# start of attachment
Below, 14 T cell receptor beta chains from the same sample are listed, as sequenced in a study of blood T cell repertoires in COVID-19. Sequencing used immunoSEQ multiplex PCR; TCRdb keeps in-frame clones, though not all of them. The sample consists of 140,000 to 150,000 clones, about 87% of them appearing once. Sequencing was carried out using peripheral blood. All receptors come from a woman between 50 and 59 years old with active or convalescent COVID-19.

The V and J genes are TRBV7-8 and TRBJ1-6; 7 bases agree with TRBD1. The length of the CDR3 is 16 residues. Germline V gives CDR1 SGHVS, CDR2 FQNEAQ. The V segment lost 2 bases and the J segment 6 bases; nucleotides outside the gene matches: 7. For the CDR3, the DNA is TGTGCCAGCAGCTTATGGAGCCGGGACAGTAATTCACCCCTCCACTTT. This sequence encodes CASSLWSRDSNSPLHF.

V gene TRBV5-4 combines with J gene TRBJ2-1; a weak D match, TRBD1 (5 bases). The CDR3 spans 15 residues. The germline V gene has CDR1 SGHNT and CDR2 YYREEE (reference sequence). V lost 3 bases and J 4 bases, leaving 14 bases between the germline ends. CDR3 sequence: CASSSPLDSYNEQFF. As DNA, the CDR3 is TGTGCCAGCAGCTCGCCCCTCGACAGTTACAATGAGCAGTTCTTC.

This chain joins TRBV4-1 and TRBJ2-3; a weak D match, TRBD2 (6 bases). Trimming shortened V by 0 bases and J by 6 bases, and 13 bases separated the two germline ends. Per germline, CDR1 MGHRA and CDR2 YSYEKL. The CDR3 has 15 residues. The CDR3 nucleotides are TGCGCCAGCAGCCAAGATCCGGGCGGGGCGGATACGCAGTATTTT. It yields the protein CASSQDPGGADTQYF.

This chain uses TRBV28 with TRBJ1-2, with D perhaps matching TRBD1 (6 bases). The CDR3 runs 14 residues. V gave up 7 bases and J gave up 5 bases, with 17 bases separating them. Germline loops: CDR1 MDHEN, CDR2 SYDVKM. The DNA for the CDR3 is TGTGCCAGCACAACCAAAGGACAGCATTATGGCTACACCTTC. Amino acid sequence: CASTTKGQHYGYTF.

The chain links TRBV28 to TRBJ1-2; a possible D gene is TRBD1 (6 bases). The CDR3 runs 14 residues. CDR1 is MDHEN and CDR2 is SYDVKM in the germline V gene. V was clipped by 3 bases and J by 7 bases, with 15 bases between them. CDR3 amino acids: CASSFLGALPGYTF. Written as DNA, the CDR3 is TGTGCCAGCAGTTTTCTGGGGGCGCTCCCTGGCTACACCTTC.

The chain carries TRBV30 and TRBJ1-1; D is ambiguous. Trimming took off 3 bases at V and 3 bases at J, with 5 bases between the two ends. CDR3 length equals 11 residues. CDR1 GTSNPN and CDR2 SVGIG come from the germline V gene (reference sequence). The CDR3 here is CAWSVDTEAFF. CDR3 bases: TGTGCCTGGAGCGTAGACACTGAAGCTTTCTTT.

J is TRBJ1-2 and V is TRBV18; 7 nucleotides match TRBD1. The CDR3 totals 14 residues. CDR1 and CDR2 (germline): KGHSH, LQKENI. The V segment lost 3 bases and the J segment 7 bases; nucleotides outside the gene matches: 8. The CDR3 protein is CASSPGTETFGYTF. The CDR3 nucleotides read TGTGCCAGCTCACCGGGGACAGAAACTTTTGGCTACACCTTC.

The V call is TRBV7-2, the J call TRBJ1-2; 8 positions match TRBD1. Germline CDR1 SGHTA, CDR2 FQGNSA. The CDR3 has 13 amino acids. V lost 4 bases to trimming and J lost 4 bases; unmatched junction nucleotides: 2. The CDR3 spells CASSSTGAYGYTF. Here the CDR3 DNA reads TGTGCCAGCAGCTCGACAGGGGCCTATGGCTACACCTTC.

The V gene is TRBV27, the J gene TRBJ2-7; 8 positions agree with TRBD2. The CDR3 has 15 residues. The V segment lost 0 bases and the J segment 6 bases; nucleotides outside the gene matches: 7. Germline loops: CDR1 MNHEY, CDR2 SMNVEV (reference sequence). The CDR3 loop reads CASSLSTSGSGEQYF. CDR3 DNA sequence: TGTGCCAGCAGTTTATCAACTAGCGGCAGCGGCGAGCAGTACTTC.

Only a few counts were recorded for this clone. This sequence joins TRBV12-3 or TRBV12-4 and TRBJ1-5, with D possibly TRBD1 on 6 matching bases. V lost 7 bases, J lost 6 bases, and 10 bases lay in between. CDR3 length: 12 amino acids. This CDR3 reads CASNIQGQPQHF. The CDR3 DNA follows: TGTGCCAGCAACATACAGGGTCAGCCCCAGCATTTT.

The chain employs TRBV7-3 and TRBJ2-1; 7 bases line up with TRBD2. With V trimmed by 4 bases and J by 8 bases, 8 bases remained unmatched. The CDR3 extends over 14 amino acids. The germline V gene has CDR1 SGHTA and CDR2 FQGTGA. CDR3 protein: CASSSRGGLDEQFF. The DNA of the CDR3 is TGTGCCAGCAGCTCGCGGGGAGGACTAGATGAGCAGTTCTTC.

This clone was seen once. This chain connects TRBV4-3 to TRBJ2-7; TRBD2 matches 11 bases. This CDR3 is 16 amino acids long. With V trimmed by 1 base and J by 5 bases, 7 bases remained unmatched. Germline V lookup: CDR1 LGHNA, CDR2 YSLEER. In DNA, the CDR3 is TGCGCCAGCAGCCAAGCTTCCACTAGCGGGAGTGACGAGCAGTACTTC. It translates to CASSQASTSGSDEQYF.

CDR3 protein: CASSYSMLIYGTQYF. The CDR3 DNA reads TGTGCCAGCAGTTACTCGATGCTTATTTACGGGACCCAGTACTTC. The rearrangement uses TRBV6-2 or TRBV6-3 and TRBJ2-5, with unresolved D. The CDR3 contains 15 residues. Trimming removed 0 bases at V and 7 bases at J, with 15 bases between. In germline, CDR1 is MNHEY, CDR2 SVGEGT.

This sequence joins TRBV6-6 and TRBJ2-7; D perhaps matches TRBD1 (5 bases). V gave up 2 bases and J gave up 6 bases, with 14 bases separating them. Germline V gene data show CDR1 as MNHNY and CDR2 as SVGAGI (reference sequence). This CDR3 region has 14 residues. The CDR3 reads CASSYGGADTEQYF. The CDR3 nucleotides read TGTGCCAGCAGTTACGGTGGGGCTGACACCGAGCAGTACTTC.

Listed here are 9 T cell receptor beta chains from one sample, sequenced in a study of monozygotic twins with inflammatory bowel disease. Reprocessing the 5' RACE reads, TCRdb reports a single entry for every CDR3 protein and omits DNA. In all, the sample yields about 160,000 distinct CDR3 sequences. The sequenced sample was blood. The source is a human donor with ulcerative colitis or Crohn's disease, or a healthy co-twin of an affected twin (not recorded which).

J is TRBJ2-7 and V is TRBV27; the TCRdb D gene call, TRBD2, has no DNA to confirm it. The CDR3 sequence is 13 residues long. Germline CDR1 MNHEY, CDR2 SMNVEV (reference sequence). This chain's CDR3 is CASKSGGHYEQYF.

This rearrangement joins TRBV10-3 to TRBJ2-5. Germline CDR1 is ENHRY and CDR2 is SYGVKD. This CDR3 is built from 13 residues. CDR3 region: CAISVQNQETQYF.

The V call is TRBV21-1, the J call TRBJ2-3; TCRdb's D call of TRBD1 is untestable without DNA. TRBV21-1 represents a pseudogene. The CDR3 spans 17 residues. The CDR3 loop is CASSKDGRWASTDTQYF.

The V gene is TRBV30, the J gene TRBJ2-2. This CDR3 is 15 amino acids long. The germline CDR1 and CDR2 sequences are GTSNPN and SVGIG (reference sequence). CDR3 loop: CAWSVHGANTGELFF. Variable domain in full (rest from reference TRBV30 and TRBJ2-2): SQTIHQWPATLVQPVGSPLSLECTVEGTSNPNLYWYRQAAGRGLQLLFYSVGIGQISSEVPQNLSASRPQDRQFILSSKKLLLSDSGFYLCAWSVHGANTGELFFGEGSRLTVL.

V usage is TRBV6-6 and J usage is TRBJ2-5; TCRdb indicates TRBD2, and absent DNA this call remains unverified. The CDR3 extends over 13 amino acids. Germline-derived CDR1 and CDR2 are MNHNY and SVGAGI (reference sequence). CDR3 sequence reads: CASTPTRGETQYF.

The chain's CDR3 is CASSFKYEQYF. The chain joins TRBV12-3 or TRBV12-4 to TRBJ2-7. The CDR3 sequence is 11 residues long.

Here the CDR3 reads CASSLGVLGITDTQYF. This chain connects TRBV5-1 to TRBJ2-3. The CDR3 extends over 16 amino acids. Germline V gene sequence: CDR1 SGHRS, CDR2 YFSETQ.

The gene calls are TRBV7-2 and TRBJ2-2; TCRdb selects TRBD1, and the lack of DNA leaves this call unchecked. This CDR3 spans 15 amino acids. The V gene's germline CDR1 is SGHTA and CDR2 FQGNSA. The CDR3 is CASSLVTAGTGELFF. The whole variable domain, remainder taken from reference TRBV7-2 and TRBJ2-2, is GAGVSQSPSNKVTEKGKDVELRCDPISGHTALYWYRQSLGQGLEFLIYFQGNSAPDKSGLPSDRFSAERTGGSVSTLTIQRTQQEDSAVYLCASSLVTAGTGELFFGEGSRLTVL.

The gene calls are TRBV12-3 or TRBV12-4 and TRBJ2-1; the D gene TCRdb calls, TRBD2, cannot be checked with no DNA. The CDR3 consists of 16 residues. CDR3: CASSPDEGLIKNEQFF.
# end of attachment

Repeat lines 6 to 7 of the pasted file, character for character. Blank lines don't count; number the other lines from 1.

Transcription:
The chain links TRBV28 to TRBJ1-2; a possible D gene is TRBD1 (6 bases). The CDR3 runs 14 residues. CDR1 is MDHEN and CDR2 is SYDVKM in the germline V gene. V was clipped by 3 bases and J by 7 bases, with 15 bases between them. CDR3 amino acids: CASSFLGALPGYTF. Written as DNA, the CDR3 is TGTGCCAGCAGTTTTCTGGGGGCGCTCCCTGGCTACACCTTC.

The chain carries TRBV30 and TRBJ1-1; D is ambiguous. Trimming took off 3 bases at V and 3 bases at J, with 5 bases between the two ends. CDR3 length equals 11 residues. CDR1 GTSNPN and CDR2 SVGIG come from the germline V gene (reference sequence). The CDR3 here is CAWSVDTEAFF. CDR3 bases: TGTGCCTGGAGCGTAGACACTGAAGCTTTCTTT.